They’re everywhere. On transit shelters, in newspapers, on real estate signs, store front windows, at trade show booths, and even on your case of Heineken. QR codes are spreading like butter on warm toast.
I’m what is aptly referred to as a Digital Native. I am technologically savvy, I write and speak around the world on digital trends, I have a smart phone, an iPad, and close to 80 apps…and yet, there have been but a small handful of times over the past few years that I have scanned a QR code. I have never scanned a transit shelter, a newspaper, a real estate sign, store front window, trade show booth or even a case of Heineken. Why? Because there wasn’t a compelling enough reason.
The other day, I wrote on the importance of the idea behind the tool. QR codes, although au courant, are simply pixelated barcodes. The problem with racing to create a bunch for your business is that I’ve never heard anyone say, “If only I could scan a pixelated barcode…I’d finally have someone to give my business to.”
QR codes themselves are not bad. It’s usually the ideas behind them that are. Ideas are the spark that have made some who implement them into their marketing successful. Specifically, ideas that are rooted in relevance, meaning and usefulness.
The most important question to ask yourself is will QR codes add value to my business and customers or am I running to keep up with the hype?
More reading on QR Codes:
A good lesson both on and off the track.
Every business needs to recognize the just like a horse controlled by a jockey, tools like Facebook, Twitter and YouTube in themselves don’t define success. It’s the ideas behind them, or lack thereof, that help to determine the outcome.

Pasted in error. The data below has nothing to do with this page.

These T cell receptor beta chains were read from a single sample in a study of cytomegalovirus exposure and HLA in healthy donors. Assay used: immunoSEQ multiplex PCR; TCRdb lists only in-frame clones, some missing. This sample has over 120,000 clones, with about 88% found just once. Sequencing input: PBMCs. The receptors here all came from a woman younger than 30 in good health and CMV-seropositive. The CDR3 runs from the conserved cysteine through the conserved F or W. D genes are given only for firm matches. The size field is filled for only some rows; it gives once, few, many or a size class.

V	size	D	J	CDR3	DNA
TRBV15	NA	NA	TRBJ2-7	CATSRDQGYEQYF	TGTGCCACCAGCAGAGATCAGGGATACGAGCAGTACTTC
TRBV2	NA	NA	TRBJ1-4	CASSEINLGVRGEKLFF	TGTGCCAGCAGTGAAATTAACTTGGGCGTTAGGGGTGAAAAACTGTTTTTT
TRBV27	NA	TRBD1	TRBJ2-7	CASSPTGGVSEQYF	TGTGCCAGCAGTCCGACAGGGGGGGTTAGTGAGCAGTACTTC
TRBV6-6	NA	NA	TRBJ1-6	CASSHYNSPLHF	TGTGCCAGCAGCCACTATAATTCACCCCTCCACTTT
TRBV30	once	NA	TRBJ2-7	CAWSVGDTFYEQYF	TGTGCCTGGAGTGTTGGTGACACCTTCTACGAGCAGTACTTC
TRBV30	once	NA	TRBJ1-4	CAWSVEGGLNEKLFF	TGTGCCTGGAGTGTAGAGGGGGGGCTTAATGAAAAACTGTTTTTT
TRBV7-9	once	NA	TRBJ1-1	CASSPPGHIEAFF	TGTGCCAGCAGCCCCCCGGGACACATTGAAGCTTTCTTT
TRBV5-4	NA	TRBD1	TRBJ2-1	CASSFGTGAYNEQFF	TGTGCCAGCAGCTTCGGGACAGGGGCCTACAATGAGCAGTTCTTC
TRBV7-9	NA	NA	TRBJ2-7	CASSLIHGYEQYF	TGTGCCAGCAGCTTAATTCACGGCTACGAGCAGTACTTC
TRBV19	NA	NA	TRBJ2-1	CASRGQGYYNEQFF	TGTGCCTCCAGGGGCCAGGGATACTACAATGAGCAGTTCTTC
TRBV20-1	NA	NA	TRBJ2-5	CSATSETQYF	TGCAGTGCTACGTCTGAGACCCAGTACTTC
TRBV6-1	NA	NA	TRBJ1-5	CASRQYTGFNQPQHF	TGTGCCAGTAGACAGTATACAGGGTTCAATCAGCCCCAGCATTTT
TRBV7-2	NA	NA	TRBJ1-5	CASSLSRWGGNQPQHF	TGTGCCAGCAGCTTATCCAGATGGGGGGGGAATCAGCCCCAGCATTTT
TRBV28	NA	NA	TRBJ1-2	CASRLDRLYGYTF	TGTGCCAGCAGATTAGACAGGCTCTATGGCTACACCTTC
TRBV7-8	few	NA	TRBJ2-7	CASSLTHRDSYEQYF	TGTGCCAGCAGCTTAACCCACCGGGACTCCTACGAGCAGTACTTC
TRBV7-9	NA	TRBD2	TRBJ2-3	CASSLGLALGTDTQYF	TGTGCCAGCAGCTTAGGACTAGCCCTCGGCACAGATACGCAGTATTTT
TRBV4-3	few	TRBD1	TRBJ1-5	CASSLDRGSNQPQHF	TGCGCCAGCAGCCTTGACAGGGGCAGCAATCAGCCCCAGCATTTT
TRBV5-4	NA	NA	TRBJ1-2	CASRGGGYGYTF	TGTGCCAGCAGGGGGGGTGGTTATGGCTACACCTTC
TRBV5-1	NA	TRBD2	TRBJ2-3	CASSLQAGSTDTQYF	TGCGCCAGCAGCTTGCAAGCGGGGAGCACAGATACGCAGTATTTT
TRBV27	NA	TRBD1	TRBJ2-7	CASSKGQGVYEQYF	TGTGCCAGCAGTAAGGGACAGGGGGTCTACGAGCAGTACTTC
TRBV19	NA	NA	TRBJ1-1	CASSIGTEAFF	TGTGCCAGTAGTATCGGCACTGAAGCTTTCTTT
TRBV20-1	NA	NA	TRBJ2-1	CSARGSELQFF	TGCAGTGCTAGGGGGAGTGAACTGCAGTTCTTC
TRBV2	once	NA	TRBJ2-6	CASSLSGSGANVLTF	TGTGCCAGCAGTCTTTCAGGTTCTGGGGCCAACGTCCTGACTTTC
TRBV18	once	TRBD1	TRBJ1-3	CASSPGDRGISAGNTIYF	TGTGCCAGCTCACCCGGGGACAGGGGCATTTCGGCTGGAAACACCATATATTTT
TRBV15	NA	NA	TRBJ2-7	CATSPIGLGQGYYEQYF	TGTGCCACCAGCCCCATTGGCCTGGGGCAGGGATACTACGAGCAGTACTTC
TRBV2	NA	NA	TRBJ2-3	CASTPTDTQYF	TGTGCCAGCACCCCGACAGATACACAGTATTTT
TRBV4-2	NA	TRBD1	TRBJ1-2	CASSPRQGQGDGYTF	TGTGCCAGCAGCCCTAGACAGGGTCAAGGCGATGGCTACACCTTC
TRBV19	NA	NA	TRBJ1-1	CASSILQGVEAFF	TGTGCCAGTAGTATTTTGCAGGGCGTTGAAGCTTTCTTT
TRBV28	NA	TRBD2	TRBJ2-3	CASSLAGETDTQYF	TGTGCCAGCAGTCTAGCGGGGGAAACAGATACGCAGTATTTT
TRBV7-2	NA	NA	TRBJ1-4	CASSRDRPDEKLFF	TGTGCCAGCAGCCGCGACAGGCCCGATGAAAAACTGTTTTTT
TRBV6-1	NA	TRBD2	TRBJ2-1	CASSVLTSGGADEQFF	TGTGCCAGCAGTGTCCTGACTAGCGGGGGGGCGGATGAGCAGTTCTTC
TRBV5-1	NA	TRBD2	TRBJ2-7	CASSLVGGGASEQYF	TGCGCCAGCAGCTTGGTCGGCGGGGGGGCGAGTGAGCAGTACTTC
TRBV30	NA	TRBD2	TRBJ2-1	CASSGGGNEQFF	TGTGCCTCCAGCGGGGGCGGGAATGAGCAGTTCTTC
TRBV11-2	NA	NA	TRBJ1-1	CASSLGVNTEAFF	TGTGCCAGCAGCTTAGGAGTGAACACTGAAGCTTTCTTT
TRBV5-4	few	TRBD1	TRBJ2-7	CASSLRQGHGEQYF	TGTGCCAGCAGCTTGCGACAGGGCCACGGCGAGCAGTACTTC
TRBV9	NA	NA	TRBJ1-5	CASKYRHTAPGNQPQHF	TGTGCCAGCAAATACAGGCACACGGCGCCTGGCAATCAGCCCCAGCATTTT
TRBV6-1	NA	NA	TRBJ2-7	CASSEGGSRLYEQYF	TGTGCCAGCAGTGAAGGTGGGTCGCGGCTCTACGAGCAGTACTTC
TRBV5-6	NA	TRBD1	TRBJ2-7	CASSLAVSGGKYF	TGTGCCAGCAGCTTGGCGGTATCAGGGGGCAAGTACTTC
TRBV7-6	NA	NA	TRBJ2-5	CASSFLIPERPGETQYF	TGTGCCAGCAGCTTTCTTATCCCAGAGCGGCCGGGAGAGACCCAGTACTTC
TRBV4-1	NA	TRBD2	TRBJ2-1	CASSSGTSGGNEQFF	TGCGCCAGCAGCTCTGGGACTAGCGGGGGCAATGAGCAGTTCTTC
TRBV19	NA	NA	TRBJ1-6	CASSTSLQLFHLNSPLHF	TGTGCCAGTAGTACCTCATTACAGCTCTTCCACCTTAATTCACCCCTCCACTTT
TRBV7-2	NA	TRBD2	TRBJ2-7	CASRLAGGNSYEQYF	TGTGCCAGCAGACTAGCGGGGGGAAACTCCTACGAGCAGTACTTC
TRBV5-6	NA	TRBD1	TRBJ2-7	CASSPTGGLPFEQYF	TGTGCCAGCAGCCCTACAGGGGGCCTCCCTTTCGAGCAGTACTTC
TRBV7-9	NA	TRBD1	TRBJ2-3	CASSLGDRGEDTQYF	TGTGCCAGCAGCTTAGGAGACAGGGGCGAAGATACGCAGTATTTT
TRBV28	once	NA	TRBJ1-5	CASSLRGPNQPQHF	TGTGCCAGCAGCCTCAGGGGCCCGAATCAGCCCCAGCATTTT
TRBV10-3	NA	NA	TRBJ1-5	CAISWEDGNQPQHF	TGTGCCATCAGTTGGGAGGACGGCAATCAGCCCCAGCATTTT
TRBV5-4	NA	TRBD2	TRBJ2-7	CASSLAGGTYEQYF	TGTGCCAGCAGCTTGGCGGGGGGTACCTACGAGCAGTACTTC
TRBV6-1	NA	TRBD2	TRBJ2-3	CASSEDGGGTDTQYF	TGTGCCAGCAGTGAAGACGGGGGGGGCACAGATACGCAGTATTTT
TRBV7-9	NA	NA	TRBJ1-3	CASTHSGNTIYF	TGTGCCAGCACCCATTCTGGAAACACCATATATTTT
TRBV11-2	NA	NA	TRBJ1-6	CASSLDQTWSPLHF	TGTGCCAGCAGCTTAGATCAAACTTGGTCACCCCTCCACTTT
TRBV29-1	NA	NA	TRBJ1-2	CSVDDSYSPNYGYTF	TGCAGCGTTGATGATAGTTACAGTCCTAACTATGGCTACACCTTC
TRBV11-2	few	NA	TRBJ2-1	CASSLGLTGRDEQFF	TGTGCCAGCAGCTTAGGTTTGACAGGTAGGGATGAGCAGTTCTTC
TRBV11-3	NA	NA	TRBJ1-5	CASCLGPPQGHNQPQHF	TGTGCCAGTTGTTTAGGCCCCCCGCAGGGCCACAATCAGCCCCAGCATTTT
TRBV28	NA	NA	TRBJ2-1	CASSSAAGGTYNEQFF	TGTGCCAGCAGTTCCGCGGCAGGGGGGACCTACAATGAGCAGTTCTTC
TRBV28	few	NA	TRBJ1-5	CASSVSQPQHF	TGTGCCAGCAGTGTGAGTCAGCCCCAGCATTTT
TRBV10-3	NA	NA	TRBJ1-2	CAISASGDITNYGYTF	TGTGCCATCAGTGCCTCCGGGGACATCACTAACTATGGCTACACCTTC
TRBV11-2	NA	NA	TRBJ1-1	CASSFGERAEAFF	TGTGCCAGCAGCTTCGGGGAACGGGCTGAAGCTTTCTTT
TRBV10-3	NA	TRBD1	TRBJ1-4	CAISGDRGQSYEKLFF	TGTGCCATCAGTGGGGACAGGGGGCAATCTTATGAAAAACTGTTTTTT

Photo via r w h
Many event industry professionals I’ve spoken with have fallen victim to photography plagiarism. They work tirelessly to get the opportunity to work on an event, stretch their creative limits to define something worthy of being talked about, and, once the event is complete, proudly display the end result on their website…only to find out that another company has taken the image and passed it off as their own. The sad fact is that those are the lucky ones. Most companies never find out that their images have been plagiarized.
The issue of photography plagiarism is growing. Intentional plagiarism has gotten easier for the violator. Companies readily share images not only on their websites, but on blogs, Facebook, Twitter, Flickr and a plethora of other sites. Additionally, Google, and other search engines, often reference these photographs in their image search, making it very easy for people to stumble upon your images. This is where unintentional plagiarism comes to life. Sites like Pinterist, Storify, Tumblr and a whole host of others allow people to share images they love with others. Although each of these sites have legalese that speaks to image rights, it doesn’t always mean that people follow the rules (or know that the rules exist). One person’s negligence can result in your image being shared between thousands of people…without attribution or your consent.
Google recently made a change to their image search function and it makes finding cases of photography plagiarism easier. Visit Google’s image search page, click on the camera icon in the search box and upload the image you’d like to track on the web. Google will show you the specific websites that have used that image. Although it doesn’t solve the plagiarism problem, it’s certainly made it a little simpler to track.
Home page image via Paula Bielnicka Photography
There was a lady who lived in a small town. She had operated the town’s one and only hairdressing salon for many, many years. One day she was told that a new hairdresser was coming to town, so she arranged a meeting with this new merchant.